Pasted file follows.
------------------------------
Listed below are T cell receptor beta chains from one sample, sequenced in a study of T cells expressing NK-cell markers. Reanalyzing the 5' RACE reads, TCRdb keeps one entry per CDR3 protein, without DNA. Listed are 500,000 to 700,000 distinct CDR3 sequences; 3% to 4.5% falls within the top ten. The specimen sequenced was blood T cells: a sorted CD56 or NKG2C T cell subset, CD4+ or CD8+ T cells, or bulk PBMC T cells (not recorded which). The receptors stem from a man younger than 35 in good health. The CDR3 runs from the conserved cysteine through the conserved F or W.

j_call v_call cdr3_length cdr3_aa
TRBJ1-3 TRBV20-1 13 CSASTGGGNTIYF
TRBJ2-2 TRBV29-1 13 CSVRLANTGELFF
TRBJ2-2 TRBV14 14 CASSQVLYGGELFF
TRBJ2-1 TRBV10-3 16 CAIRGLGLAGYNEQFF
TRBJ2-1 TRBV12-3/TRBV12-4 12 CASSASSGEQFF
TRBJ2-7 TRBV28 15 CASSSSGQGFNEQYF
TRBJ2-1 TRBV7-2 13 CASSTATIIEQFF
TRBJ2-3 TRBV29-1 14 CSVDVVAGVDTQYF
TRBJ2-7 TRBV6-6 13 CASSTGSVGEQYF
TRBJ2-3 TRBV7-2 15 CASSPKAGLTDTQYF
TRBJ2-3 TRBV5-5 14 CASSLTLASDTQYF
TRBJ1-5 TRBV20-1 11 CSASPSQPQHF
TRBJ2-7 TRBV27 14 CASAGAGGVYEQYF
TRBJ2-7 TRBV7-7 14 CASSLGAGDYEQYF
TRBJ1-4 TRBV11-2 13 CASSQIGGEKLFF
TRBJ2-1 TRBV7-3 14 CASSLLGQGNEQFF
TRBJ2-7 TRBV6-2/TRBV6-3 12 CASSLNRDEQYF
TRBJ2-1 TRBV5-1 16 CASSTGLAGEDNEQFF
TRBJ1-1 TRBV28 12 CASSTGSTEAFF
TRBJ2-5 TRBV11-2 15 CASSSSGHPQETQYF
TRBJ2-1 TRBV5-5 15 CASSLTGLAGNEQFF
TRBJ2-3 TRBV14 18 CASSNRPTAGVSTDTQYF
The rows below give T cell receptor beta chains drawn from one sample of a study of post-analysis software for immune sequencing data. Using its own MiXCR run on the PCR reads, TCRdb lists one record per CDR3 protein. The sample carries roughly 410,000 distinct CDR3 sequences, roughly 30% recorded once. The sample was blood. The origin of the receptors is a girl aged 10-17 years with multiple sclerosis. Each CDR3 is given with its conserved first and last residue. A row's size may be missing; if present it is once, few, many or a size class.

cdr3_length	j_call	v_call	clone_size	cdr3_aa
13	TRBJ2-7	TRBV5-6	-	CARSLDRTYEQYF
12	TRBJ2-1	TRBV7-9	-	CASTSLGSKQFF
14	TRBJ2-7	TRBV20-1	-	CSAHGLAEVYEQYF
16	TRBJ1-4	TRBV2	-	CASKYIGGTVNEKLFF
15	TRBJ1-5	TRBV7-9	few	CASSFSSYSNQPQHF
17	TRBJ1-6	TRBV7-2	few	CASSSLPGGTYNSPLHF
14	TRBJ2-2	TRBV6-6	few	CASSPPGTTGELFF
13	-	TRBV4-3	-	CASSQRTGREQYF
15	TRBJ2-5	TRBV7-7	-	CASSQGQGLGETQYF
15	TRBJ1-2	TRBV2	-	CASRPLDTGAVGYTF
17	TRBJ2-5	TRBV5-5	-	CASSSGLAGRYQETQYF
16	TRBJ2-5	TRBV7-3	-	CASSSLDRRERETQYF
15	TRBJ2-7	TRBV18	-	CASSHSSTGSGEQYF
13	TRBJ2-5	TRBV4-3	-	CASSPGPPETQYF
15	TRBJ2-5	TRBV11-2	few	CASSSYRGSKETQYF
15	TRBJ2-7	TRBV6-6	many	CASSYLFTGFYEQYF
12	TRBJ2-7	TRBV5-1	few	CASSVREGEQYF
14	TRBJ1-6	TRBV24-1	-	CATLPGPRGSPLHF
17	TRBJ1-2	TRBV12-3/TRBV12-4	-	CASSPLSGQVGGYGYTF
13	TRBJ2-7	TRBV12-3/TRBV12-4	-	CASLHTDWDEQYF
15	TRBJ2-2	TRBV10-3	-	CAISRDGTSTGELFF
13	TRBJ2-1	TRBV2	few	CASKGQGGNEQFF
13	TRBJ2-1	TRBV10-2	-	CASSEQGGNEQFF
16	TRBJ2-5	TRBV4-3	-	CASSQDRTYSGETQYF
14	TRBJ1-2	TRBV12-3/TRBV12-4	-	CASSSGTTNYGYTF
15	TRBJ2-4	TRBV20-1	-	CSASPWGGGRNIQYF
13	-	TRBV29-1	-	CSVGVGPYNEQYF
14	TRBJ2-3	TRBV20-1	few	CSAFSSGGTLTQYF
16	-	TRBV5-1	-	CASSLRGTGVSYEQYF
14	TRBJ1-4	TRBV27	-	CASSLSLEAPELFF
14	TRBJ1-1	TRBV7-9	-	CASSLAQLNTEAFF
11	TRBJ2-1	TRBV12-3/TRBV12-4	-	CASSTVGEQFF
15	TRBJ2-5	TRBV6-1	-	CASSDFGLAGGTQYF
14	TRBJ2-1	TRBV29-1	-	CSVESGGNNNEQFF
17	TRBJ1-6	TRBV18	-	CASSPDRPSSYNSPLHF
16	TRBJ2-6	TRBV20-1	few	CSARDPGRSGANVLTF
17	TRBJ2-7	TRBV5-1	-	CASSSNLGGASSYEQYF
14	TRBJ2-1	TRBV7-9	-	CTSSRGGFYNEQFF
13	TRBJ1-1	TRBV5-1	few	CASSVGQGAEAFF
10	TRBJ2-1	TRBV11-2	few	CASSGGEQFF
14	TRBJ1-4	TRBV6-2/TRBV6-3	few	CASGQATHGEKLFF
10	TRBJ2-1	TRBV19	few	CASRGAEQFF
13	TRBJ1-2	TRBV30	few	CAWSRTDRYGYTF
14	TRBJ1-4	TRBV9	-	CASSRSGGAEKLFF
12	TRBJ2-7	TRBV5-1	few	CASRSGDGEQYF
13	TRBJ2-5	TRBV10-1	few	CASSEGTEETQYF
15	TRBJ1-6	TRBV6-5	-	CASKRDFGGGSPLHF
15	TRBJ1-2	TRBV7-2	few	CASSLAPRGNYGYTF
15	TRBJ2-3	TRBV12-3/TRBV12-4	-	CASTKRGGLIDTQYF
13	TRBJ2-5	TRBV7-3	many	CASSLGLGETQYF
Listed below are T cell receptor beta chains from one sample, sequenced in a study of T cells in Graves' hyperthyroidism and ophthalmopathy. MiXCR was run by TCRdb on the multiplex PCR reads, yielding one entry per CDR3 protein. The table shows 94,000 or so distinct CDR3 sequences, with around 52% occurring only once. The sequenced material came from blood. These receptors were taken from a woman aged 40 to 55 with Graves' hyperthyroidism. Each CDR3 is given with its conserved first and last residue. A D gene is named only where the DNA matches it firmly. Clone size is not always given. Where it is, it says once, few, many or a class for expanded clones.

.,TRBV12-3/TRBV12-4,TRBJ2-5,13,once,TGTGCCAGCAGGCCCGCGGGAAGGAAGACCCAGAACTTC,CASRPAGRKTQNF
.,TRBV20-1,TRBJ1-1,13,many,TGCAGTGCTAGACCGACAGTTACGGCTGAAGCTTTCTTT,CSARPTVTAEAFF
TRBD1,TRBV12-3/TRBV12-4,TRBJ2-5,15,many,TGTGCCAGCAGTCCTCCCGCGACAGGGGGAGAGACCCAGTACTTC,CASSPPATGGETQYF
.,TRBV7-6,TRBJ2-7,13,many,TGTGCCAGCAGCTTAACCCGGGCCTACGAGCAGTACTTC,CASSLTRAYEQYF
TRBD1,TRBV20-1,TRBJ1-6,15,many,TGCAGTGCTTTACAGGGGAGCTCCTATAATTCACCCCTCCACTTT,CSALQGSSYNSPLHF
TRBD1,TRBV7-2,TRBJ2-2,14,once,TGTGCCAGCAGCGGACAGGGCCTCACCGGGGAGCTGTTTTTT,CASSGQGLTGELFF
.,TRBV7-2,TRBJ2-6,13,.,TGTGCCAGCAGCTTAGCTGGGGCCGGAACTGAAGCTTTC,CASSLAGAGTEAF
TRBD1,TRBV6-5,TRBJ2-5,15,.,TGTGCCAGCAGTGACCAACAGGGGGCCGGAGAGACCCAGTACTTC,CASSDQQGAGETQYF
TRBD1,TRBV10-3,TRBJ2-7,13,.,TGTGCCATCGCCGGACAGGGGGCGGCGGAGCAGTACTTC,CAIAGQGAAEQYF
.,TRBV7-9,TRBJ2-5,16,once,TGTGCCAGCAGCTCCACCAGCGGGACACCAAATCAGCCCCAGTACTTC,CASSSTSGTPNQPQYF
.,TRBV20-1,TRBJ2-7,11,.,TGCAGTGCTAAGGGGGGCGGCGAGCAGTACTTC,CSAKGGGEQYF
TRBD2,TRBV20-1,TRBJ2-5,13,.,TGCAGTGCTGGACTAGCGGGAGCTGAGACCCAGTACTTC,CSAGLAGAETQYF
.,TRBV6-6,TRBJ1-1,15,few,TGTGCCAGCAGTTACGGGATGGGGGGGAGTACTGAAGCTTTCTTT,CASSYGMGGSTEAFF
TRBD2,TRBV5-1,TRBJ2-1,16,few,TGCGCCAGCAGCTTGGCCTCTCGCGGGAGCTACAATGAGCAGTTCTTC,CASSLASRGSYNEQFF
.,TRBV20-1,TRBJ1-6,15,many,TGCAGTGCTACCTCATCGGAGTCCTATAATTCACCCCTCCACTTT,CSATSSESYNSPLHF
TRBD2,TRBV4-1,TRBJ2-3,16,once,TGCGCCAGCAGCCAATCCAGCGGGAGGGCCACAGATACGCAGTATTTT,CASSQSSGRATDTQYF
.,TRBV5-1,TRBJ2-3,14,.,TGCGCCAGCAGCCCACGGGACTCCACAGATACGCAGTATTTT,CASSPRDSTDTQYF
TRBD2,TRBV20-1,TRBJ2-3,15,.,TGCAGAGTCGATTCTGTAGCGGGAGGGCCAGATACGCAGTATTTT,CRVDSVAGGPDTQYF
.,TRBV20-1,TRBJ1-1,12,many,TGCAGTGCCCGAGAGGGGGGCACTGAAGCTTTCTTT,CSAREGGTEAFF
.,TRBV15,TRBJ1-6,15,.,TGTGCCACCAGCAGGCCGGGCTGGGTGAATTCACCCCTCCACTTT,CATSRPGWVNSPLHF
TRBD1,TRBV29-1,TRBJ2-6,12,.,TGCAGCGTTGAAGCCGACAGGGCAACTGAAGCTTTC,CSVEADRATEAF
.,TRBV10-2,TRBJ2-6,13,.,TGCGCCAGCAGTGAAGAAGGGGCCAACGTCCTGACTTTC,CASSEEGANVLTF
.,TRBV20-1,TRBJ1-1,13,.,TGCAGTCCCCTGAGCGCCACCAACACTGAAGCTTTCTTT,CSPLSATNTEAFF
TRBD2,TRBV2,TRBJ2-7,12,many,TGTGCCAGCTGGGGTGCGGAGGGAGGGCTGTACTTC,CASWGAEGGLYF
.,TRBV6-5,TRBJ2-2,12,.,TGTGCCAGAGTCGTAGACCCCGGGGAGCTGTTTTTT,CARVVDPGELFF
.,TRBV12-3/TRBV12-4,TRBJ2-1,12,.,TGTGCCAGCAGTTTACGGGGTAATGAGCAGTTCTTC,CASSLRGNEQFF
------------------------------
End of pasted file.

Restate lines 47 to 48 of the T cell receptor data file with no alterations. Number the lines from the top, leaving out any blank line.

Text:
15	TRBJ2-2	TRBV10-3	-	CAISRDGTSTGELFF
13	TRBJ2-1	TRBV2	few	CASKGQGGNEQFF